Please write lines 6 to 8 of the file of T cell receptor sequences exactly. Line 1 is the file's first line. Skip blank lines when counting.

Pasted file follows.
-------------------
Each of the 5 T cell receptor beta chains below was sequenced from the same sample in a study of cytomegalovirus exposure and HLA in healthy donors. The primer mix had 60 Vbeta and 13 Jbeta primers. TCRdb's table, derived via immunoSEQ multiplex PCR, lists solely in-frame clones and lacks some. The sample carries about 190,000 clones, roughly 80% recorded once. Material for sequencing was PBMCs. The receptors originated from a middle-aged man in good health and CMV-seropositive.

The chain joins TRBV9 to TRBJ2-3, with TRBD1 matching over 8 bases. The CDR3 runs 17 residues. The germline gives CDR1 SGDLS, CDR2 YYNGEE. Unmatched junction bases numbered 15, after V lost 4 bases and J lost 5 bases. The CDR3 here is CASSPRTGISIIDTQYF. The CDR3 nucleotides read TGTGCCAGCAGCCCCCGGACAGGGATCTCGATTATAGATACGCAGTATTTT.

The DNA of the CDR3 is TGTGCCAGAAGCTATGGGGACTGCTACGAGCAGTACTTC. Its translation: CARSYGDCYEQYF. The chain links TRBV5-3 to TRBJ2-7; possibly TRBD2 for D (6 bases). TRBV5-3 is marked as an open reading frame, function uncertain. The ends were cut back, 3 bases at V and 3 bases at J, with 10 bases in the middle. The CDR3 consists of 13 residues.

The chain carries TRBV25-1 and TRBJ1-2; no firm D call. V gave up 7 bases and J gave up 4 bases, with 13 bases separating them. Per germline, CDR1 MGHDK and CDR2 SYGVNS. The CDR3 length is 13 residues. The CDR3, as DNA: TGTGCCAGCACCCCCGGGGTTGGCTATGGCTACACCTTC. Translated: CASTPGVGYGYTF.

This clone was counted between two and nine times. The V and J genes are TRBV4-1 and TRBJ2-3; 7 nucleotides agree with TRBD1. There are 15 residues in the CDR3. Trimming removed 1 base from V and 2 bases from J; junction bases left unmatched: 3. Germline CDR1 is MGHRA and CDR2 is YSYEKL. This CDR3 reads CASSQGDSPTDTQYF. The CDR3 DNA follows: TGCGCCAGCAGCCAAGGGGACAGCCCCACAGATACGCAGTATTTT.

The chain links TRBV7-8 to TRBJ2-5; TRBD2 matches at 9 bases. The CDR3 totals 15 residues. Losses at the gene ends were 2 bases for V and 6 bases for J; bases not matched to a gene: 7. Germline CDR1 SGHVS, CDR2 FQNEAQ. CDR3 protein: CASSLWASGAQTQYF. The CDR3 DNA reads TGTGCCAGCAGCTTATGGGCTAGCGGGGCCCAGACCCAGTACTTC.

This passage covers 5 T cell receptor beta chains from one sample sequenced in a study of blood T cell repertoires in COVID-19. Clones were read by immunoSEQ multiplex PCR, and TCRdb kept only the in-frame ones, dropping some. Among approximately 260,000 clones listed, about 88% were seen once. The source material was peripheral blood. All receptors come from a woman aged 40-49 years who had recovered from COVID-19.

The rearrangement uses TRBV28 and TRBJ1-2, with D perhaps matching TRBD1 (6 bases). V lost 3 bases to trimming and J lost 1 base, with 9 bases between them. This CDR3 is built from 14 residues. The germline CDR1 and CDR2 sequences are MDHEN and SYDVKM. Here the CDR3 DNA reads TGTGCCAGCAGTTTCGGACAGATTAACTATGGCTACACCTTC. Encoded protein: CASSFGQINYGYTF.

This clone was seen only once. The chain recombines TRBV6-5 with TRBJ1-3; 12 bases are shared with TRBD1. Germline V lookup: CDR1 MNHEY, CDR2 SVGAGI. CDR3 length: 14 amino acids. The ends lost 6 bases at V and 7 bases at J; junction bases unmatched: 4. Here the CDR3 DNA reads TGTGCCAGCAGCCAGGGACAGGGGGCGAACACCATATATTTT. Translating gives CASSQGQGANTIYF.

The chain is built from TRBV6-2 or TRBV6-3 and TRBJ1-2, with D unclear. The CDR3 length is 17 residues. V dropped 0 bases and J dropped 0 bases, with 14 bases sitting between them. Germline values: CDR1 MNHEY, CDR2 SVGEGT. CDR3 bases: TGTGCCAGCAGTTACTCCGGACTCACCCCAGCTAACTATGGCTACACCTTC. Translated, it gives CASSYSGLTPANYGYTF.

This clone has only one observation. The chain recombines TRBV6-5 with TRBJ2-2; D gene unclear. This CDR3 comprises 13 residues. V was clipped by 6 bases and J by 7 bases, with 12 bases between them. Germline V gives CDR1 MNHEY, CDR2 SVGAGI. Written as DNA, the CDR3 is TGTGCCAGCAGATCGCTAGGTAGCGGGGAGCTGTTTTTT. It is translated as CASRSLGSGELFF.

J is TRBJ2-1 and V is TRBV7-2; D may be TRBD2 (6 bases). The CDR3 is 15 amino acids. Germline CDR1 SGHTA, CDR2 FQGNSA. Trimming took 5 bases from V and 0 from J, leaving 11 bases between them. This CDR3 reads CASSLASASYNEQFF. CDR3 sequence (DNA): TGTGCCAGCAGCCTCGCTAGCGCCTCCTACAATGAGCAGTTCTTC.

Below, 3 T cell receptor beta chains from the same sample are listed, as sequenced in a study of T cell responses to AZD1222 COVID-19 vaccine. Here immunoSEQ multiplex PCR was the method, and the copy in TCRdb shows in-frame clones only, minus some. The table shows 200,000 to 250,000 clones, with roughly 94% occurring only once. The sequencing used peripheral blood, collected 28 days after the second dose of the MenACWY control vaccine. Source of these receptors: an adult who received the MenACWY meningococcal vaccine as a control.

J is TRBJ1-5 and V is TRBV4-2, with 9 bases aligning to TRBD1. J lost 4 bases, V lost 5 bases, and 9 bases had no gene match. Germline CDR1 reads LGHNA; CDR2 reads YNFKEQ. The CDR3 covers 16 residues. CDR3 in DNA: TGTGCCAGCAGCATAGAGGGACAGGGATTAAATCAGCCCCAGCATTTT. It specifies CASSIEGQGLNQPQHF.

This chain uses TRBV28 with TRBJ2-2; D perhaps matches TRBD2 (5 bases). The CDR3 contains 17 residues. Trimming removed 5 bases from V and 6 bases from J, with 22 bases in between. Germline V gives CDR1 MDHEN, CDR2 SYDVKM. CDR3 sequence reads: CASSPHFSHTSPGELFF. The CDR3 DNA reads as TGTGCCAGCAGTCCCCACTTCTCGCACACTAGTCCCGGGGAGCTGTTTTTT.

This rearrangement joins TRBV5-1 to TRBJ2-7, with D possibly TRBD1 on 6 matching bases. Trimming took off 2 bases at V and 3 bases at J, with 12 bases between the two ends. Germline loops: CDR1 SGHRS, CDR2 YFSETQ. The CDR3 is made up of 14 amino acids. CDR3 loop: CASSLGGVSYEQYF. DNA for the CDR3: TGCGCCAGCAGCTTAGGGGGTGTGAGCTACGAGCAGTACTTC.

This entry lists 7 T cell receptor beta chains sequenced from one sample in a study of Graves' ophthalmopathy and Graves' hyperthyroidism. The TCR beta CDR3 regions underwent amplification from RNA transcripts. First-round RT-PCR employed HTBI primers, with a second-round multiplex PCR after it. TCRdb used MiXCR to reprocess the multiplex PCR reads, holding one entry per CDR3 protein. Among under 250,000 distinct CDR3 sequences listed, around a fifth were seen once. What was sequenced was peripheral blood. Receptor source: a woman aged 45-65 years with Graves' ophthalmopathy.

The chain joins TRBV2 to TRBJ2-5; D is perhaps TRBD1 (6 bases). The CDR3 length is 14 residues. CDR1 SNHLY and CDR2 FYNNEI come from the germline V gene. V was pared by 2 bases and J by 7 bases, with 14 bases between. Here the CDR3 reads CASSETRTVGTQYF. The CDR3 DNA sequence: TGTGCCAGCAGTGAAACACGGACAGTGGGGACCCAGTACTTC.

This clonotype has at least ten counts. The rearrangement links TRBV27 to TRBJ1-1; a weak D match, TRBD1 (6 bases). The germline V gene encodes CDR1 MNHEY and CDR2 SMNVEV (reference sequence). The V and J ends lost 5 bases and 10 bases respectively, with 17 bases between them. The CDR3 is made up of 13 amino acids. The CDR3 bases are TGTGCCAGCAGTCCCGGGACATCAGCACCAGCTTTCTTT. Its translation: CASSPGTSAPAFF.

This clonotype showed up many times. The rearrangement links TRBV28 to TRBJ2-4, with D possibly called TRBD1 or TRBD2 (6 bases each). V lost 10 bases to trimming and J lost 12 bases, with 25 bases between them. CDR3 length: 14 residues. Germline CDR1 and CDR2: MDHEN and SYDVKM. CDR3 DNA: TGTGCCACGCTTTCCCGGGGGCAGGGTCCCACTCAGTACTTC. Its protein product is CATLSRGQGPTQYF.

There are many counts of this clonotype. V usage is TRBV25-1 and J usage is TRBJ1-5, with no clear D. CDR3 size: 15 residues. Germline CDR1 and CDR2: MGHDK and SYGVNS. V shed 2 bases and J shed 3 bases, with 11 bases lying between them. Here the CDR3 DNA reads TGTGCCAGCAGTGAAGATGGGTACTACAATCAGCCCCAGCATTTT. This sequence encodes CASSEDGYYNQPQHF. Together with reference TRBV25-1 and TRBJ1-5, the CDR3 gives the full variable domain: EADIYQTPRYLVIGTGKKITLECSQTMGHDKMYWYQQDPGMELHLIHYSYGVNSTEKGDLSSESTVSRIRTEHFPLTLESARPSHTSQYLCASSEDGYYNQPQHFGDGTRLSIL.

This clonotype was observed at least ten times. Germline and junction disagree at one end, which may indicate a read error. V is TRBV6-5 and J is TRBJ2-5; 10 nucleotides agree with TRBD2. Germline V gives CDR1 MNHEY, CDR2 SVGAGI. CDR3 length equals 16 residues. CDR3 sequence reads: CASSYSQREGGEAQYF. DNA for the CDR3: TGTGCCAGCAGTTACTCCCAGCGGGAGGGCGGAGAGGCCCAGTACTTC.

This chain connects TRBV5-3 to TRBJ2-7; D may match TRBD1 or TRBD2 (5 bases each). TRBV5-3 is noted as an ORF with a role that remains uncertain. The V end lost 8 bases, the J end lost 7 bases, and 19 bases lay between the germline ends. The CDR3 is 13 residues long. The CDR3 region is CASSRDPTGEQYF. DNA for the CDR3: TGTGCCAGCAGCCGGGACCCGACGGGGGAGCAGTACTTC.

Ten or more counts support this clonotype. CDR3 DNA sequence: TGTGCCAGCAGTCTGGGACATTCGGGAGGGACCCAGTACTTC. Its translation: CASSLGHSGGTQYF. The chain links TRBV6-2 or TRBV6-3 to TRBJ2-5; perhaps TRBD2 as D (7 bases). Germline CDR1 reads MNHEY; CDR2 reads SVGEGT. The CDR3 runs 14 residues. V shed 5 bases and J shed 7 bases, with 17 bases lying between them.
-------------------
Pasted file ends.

The chain links TRBV7-8 to TRBJ2-5; TRBD2 matches at 9 bases. The CDR3 totals 15 residues. Losses at the gene ends were 2 bases for V and 6 bases for J; bases not matched to a gene: 7. Germline CDR1 SGHVS, CDR2 FQNEAQ. CDR3 protein: CASSLWASGAQTQYF. The CDR3 DNA reads TGTGCCAGCAGCTTATGGGCTAGCGGGGCCCAGACCCAGTACTTC.

This passage covers 5 T cell receptor beta chains from one sample sequenced in a study of blood T cell repertoires in COVID-19. Clones were read by immunoSEQ multiplex PCR, and TCRdb kept only the in-frame ones, dropping some. Among approximately 260,000 clones listed, about 88% were seen once. The source material was peripheral blood. All receptors come from a woman aged 40-49 years who had recovered from COVID-19.

The rearrangement uses TRBV28 and TRBJ1-2, with D perhaps matching TRBD1 (6 bases). V lost 3 bases to trimming and J lost 1 base, with 9 bases between them. This CDR3 is built from 14 residues. The germline CDR1 and CDR2 sequences are MDHEN and SYDVKM. Here the CDR3 DNA reads TGTGCCAGCAGTTTCGGACAGATTAACTATGGCTACACCTTC. Encoded protein: CASSFGQINYGYTF.